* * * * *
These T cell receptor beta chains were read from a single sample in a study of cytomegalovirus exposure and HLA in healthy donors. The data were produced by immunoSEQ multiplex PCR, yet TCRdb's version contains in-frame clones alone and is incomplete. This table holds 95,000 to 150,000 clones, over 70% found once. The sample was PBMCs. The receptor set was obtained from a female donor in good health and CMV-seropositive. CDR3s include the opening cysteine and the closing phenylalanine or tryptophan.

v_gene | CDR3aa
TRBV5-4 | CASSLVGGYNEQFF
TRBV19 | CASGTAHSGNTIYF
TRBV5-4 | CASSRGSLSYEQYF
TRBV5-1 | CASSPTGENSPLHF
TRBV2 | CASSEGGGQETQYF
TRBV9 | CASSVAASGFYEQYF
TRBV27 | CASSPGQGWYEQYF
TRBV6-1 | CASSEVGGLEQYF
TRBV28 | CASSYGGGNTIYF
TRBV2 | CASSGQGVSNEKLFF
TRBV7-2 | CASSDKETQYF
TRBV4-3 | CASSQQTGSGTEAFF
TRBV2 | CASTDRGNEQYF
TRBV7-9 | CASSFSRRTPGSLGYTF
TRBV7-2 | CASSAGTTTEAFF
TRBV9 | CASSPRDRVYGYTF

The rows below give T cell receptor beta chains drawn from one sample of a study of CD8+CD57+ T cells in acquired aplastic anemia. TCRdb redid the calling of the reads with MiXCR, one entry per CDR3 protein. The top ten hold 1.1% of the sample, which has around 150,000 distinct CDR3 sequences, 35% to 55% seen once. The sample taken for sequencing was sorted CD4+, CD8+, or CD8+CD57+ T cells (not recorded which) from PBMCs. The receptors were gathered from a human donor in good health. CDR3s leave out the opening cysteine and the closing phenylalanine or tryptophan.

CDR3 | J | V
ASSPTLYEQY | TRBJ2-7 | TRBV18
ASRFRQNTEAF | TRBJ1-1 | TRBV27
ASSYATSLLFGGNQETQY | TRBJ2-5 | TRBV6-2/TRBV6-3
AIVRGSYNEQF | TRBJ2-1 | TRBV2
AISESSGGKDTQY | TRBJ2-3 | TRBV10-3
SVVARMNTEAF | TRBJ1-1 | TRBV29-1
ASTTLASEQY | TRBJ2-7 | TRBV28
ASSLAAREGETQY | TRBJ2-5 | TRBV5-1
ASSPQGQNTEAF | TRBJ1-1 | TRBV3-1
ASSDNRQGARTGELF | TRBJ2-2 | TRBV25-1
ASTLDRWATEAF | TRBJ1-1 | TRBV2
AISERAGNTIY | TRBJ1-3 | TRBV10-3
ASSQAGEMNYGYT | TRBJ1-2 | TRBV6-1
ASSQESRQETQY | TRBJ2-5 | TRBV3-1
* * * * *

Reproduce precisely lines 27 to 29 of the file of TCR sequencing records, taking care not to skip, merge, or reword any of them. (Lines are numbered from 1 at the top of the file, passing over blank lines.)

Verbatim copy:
ASTTLASEQY | TRBJ2-7 | TRBV28
ASSLAAREGETQY | TRBJ2-5 | TRBV5-1
ASSPQGQNTEAF | TRBJ1-1 | TRBV3-1